3. Apr 23, 2014
    8
    Having read and loving Todd Burpo’s best-selling true story HEAVEN IS FOR REAL, about his four-year-old son, Colton, and his near-deathHaving read and loving Todd Burpo’s best-selling true story HEAVEN IS FOR REAL, about his four-year-old son, Colton, and his near-death experience in which he was seemingly given a vivid glimpse of heaven, and then finding out later that the book was being adapted into a major motion picture, I had high hopes that perhaps Hollywood might get this one right. However, I couldn’t help but fear the worst that like almost all other well-intentioned, but under-financed faith-based films produced on low budgets, HEAVEN IS FOR REAL would ultimately end up being just another cinematic sham. Imagine then my heightened optimism when A-list, Oscar-nominated actor Greg Kinnear (AS GOOD AS IT GETS) was snagged to play Burpo and that the film was being directed (and its story adapted to the big-screen) by Oscar-nominated screenwriter Barry Wallace (BRAVEHEART).

    Those that loved the best-selling book (over 8 million in paperbacks and eBooks sold) will be pleasantly surprised and greatly relieved to know that screenwriter Wallace has done a masterful job of bringing this touching and inspiring true story to the big screen. That is not to say that the 100-minute film has much (if any) chance of swaying skeptics into accepting the existence of heaven and Jesus Christ as the keeper of the keys. However, Wallace has confidently and faithfully truncated the source material into a movie that more than captures the spirit of the book. With a brilliant marketing move of an Easter weekend release, the film is already a huge hit with Christian filmgoers, and may even become a cross-over success with other film audience demographic categories as well. Despite mixed reviews from film critics (48/100 on Metacritic.com) Sony Pictures is reportedly thrilled with the surprise opening success of the film, with it already earning nearly $30 million, more than doubling its $12 million budget in just five days. Couple those figures with the strong word-of-mouth buzz from the opening weekend movie-goers, and it appears that HEAVEN IS FOR REAL may have much stronger legs than anyone had ever expected.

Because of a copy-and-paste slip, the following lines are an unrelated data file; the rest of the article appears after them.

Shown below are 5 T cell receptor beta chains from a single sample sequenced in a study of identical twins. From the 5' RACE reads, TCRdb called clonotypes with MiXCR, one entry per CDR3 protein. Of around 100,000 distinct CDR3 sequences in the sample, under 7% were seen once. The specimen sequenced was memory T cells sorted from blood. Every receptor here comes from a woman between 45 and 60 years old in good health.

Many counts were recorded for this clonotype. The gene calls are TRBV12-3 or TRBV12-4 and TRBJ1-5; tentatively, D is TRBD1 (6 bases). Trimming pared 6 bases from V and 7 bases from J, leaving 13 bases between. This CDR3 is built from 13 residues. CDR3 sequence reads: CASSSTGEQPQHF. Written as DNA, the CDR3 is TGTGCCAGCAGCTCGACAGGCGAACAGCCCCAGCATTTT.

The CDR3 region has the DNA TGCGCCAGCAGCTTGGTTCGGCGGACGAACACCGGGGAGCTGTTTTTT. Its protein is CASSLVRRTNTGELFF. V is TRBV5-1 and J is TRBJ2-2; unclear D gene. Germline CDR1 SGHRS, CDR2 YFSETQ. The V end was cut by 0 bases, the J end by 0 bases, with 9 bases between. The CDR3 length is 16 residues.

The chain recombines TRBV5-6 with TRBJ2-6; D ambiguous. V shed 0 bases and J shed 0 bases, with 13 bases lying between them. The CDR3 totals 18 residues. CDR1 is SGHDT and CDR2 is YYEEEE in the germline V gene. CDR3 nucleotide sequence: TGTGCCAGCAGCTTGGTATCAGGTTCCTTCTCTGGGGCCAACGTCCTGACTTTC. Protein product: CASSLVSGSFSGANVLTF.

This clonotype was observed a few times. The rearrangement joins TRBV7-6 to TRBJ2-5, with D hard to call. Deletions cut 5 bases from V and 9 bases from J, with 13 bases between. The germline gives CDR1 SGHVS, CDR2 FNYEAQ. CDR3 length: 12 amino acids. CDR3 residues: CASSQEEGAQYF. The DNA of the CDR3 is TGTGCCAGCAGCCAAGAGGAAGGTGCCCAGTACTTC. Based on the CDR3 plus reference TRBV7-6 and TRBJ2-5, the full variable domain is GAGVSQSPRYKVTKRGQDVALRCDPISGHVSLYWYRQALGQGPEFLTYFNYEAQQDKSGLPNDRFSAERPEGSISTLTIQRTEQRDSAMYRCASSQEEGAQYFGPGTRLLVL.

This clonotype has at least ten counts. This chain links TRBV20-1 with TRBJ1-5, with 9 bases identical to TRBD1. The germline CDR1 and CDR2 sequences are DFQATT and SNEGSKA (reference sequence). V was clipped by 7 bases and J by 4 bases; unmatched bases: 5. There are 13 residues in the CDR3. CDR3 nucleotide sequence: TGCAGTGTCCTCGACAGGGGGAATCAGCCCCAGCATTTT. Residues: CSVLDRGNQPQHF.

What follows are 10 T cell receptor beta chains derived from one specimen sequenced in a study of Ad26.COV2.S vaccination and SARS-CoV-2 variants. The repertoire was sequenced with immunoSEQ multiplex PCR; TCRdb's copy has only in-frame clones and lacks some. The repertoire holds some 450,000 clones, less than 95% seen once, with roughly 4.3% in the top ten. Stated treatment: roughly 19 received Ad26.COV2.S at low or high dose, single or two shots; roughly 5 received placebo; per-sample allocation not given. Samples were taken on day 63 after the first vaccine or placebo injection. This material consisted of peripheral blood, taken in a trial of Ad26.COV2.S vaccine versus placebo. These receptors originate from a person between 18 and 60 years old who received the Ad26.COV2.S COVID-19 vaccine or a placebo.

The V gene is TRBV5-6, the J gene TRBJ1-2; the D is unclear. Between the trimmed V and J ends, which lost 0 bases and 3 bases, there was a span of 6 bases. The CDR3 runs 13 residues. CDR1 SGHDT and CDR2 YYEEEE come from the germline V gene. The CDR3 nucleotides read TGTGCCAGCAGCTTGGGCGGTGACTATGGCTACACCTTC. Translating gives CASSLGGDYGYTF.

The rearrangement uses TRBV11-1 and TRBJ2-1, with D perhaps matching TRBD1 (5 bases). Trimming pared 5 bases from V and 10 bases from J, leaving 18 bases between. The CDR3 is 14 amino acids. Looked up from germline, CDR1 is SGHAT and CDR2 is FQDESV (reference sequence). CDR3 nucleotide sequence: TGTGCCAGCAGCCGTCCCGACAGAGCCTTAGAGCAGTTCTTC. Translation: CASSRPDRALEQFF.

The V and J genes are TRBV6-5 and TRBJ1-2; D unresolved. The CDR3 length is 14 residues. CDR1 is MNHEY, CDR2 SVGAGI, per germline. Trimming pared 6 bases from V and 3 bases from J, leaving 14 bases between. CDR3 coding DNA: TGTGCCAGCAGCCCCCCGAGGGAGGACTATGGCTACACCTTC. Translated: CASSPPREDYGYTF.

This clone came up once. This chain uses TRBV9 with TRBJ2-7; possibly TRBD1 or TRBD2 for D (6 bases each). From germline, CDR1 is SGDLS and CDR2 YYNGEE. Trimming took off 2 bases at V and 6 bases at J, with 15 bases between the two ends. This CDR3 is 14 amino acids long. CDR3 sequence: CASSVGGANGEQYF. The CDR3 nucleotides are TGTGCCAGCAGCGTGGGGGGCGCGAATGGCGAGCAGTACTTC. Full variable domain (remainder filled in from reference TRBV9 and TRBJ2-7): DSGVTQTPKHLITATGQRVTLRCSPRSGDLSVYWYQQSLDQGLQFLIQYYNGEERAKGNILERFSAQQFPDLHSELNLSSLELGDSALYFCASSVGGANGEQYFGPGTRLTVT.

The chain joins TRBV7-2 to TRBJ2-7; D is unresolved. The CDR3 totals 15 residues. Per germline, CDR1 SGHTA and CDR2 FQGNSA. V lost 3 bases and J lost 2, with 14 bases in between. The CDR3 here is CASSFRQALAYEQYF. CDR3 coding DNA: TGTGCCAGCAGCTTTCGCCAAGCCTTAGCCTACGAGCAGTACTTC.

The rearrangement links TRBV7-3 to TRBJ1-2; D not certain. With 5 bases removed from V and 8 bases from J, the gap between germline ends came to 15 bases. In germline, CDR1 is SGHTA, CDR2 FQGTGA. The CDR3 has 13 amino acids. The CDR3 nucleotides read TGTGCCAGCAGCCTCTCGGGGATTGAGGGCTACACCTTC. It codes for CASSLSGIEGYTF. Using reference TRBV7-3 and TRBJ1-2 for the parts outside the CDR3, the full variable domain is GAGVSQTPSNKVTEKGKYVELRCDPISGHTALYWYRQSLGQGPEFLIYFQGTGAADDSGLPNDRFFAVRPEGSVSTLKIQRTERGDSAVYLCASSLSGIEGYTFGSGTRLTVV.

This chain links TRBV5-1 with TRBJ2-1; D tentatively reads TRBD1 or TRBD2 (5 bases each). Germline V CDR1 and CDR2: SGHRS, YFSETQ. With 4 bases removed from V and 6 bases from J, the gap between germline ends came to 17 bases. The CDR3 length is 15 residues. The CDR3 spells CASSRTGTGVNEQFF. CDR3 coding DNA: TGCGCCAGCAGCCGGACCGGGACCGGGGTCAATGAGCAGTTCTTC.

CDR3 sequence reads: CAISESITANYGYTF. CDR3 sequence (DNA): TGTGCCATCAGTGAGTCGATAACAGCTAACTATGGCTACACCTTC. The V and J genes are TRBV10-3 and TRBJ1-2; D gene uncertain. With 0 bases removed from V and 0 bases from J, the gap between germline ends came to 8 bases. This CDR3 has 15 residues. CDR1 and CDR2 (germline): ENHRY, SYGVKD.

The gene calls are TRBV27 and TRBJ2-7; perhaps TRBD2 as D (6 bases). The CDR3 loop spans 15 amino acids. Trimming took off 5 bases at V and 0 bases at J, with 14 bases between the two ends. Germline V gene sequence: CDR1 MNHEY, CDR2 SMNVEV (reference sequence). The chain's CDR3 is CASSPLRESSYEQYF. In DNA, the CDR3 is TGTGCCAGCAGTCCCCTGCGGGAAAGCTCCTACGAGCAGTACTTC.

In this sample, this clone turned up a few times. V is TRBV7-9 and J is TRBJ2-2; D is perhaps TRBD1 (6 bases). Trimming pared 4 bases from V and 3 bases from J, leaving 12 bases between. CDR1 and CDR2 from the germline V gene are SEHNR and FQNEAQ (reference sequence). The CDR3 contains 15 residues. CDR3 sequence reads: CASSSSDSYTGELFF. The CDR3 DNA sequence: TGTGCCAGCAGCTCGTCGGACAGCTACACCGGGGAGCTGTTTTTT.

Kinnear’s performance in HEAVEN IS FOR REAL may very well be his very best to date, as Todd Burpo, a hard-working, vastly underpaid pastor having to find multiple jobs to support his family and serve his community as a volunteer fireman as well. Kinnear brings such sincerity, nobility, and gentle humor to his role that one can’t help but root for him to pull his family through the turmoil that these unsolicited revelations have caused. It will be interesting to see if Hollywood will acknowledge Kinnear’s work here come award season. Although I feel that he is deserving (so far) for a Best Actor nomination, its still early in the year, and the competition will undoubtedly get tough as the fall releases begin to come out. It may also be too much for Hollywood to be able to give such obvious recognition to a low-budget, faith-based film, though it would not be breaking a precedent to do so. Anyone remember Sidney Poitier’s Oscar win for LILIES OF THE FIELD (1963) or Robert Duvall’s for TENDER MERCIES (1983)?